Read more: Opinion: We don’t need the Mueller report

What did Mueller say:

  • The probe found that Russia conducted “sweeping and systematic” interference in the 2016 election.
  • There was “insufficient evidence” to indicate that the Trump campaign conspired to work with Russia.
  • It was not clear whether President Donald Trump committed obstruction of justice.
  • The president could be prosecuted for obstruction of justice crimes after he leaves office.
  • Trump was not indicted during the investigation because of his status as a sitting president.
  • He denied Trump’s claims that his investigation “totally exonerated” the president.
  • Mueller’s testimony did not, though, give many Democrats what they most sought: a clear statement that that would lead to an impeachment effort.

Mueller defends investigation

Mueller told lawmakers during two hearings before the House Judiciary Committee and House Intelligence Committee, which took a total of seven hours, that his team had conducted the 22-month-long investigation that ended in March in “a fair and independent manner,” and the individuals who worked alongside him “were of the highest integrity.”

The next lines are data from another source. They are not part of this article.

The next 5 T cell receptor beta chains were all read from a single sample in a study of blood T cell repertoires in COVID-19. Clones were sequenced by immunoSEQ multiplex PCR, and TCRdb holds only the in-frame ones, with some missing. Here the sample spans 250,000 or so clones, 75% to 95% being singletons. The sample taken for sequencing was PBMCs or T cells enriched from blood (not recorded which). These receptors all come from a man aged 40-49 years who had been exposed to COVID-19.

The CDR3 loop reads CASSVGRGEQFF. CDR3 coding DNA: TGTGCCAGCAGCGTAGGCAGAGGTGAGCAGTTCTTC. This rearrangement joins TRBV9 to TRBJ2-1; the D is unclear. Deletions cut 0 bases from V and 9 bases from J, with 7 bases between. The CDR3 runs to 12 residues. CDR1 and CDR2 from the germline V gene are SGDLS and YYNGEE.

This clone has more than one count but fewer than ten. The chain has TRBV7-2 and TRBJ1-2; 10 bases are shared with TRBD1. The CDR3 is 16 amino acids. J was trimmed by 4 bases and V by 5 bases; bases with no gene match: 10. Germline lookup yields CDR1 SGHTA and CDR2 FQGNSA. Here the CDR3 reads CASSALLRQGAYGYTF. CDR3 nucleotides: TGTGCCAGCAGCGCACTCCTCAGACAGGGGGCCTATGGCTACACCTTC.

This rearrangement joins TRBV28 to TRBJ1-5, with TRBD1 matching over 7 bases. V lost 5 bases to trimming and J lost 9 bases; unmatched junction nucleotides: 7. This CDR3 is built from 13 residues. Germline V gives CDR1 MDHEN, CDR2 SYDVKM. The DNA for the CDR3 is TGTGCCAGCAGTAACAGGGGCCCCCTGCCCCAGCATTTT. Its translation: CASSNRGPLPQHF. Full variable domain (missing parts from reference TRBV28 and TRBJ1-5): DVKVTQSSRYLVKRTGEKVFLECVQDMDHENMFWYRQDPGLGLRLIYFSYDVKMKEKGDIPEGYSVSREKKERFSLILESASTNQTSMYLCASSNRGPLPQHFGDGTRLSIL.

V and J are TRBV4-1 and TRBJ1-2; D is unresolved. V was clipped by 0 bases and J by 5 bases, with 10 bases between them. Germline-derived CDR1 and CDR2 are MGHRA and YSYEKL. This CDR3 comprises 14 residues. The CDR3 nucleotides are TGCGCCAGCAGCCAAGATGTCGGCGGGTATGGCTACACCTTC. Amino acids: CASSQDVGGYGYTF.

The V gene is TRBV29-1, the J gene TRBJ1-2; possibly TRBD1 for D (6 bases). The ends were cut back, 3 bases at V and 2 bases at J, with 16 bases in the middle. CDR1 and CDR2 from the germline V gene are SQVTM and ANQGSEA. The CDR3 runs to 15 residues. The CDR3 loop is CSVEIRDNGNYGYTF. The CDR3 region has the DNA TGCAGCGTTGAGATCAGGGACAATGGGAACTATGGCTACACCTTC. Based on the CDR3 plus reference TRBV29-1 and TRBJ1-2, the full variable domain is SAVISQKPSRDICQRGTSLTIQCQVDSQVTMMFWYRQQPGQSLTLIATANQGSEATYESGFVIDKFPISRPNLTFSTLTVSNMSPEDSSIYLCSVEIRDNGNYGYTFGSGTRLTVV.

He expressed his deep concern about the findings of his investigation. “Over the course of my career, I have seen a number of challenges to our democracy. The Russian government’s effort to interfere with our election is among the most serious,” Mueller said.

Trump rants

The president took to Twitter before the hearings began to slam Mueller and Democrats. In a string of tweets, Trump said he was innocent and accused Democrats of carrying out a witch hunt.


Pelosi Stands By Anti-Impeachment Position After Mueller Hearings

Following former special counsel Robert Mueller’s congressional hearings, House Speaker Nancy Pelosi (D-CA) said on Wednesday that she still isn’t ready to begin impeachment proceeding against President Donald Trump.

“My position has always been whatever decision we made in that regard would have to be done with our strongest possible hand, and we still have some outstanding matters in the courts,” Pelosi said at a press conference alongside Intel Committee Chair Adam Schiff (D-CA), Judiciary Chair Jerry Nadler (D-NY) and Oversight Chair Elijah Cummings (D-MA). “It’s about the Congress, the Constitution and the courts. And we are fighting the President in the courts.”

When reporters pressed her on impeachment a few minutes later, Pelosi said Democrats have “several considerations,” likely referring to Democrats’ lawsuits on obtaining Trump’s financial information.

“It’s about what information is there,” Pelosi said. “And this isn’t endless. This isn’t endless.”